Dec 3rd, 2016

Botanical Art: Drawing a Garden

Lynne Munden Frailing & Botanical Art

Grow your art as you grow your garden

Botanical art student Lynne Frailing enrolled in the Botanical Illustration Certificate program so that she could draw her own garden. Commuting from her home in Virginia Beach to take classes at Lewis Ginter Botanical Garden, Frailing, a real-estate agent by profession, is passionate about both art and flowers. During the 2016 Virginia’s Historic Garden Week in Hampton Roads, Frailing had an art show at Fort Monroe, doing a demonstration of botanical painting in watercolor.  She was also featured by PlantPop, a horticultural film studio that tells stories about people and plants, in this documentary on botanical art:

Despite her busy schedule, Frailing makes time to grow her art with as much care and deliberation as she tends her garden, where she collects irises, peonies, begonias, and also many native flowers. Half-way through completing the program, Frailing is already planning for her final portfolio, consisting of five monochromatic drawings of flowers she grows herself. The drawings are in black and white, focusing on depicting the value and form of the specimens, a common practice among professional botanical illustrators. “I want to make a record of my own plants with my own drawings,” she said.

From left to right: Frailing's ink study of an iris, a fig leaf, and a flower bud. Botanical art

From left to right: Frailing’s ink study of an iris, a fig leaf, and a flower bud.

She has been drawing since she was seven years old, when her teacher taught her how to draw a tree, which opened up a whole new world of visual perception to Frailing. She draws whenever she can, creating sketches of the world viewed through her own eyes. Soon enough, drawing became second nature to her — she draws as a hobby and also as work. She and her husband are both artists, and Frailing had worked for 12 years as an art instructor at public and private schools around Norfolk before making a career switch to be a real estate agent. “It’s a part of our brain that is not accessible by language but it is great to explore our visual sense as long as we have it,” said Frailing.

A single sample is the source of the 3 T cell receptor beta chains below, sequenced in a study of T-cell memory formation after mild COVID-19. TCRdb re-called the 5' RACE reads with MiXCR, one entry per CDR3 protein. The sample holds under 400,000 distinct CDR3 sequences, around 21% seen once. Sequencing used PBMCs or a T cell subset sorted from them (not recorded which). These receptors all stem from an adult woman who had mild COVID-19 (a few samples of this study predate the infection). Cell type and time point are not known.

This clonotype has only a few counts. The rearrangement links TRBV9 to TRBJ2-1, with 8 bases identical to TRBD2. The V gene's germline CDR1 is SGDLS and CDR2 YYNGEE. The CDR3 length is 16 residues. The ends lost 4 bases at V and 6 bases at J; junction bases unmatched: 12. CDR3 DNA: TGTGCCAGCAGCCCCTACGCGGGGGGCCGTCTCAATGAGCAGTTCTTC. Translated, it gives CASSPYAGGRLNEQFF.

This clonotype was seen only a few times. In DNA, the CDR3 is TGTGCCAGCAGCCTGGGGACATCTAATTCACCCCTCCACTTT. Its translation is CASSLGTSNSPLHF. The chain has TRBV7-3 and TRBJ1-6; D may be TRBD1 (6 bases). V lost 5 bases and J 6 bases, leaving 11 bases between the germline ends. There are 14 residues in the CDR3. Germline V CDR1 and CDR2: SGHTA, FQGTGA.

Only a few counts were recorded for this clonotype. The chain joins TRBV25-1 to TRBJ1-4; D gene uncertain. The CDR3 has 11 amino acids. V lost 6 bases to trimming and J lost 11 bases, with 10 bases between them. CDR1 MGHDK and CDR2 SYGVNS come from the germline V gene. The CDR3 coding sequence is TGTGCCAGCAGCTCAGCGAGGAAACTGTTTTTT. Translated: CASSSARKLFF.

Not only is Frailing a seasoned artist, she is also a Master Gardener who got her certificate five years ago from a program in Portsmouth. As someone who is deeply involved with the gardening community in Portsmouth, she had organized outings for the group to Lewis Ginter Botanical Garden before. One day in 2014, she was looking up botanical illustration programs in Virginia and it turned out that the one offered at our Garden is the closest to her home. Having always enjoyed being at the Garden in the past, Frailing quickly signed up for her first introductory class and officially enrolled in the Botanical Illustration Certificate Program. That’s when her artistic and gardening pursuits finally came together.

 

Frailing's stem study of lilies, graphite under watercolor, botanical art

Frailing’s stem study of lilies, graphite under watercolor.

Frailing's study of a sycamore leaf, watercolor on arches acid-free hot press.

Frailing’s study of a sycamore leaf, watercolor on Arches acid-free hot press paper.

If you are unfamiliar with the Garden’s various programs for adult learners, you may benefit from this brief overview. While we take pride in the beautiful gardens that we nurture, we are also dedicated to the people who love and support us. We want to help people expand their knowledge and grow their expertise, because we believe that learning is a life-long pursuit. With the multitude of adult classes offered here, you can develop your flower arranging skills, explore the natural world through art, or sample the best in horticulture and landscape design.